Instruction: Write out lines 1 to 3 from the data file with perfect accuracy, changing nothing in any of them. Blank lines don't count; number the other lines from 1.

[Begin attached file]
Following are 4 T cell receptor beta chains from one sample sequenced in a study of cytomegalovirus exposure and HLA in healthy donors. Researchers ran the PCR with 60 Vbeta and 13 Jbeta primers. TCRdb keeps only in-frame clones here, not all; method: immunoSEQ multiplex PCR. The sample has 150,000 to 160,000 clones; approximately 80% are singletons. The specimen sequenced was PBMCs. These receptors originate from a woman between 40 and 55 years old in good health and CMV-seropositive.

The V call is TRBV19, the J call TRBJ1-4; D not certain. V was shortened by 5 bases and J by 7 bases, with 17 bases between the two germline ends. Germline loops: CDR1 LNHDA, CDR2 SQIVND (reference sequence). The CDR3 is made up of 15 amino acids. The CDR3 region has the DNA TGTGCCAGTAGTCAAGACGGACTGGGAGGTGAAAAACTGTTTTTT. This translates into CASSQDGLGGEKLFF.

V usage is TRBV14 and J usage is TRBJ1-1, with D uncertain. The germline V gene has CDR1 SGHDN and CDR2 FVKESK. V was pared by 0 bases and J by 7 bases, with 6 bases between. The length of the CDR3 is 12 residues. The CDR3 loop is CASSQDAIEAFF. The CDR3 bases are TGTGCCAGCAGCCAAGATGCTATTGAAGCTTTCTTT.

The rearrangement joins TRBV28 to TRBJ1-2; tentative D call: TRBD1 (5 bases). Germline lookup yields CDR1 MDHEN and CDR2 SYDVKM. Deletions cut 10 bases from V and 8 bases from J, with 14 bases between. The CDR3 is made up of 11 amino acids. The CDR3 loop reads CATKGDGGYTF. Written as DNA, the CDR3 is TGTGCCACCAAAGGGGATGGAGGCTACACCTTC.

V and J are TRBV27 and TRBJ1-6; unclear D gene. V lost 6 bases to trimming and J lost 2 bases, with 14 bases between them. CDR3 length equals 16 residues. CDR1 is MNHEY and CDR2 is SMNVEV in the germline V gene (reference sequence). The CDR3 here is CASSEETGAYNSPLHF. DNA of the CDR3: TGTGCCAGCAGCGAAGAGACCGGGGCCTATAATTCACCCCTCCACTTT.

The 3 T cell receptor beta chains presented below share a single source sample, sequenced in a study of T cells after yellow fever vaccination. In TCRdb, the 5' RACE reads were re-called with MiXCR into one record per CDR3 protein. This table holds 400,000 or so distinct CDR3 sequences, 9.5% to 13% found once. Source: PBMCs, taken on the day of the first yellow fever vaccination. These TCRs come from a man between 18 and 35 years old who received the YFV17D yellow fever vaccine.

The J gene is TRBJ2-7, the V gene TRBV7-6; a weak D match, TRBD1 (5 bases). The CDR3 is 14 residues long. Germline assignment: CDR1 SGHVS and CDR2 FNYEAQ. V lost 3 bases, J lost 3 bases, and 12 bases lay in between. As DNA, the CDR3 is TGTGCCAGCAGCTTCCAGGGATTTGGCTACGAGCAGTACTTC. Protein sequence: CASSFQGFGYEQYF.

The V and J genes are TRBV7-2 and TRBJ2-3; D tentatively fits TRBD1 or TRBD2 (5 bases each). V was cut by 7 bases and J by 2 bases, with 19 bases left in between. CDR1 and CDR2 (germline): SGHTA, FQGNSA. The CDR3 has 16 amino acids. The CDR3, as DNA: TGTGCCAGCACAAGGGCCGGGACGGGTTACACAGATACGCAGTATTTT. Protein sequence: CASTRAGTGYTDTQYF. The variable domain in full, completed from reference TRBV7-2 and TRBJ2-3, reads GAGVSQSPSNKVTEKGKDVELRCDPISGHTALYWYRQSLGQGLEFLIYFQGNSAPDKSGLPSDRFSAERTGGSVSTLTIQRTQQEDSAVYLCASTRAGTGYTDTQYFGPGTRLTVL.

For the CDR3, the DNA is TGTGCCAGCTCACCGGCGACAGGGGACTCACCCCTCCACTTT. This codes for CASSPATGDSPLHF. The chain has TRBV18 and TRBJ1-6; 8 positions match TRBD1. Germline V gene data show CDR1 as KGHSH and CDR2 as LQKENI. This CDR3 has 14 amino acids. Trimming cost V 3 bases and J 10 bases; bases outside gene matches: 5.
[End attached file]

Following are 4 T cell receptor beta chains from one sample sequenced in a study of cytomegalovirus exposure and HLA in healthy donors. Researchers ran the PCR with 60 Vbeta and 13 Jbeta primers. TCRdb keeps only in-frame clones here, not all; method: immunoSEQ multiplex PCR. The sample has 150,000 to 160,000 clones; approximately 80% are singletons. The specimen sequenced was PBMCs. These receptors originate from a woman between 40 and 55 years old in good health and CMV-seropositive.

The V call is TRBV19, the J call TRBJ1-4; D not certain. V was shortened by 5 bases and J by 7 bases, with 17 bases between the two germline ends. Germline loops: CDR1 LNHDA, CDR2 SQIVND (reference sequence). The CDR3 is made up of 15 amino acids. The CDR3 region has the DNA TGTGCCAGTAGTCAAGACGGACTGGGAGGTGAAAAACTGTTTTTT. This translates into CASSQDGLGGEKLFF.

V usage is TRBV14 and J usage is TRBJ1-1, with D uncertain. The germline V gene has CDR1 SGHDN and CDR2 FVKESK. V was pared by 0 bases and J by 7 bases, with 6 bases between. The length of the CDR3 is 12 residues. The CDR3 loop is CASSQDAIEAFF. The CDR3 bases are TGTGCCAGCAGCCAAGATGCTATTGAAGCTTTCTTT.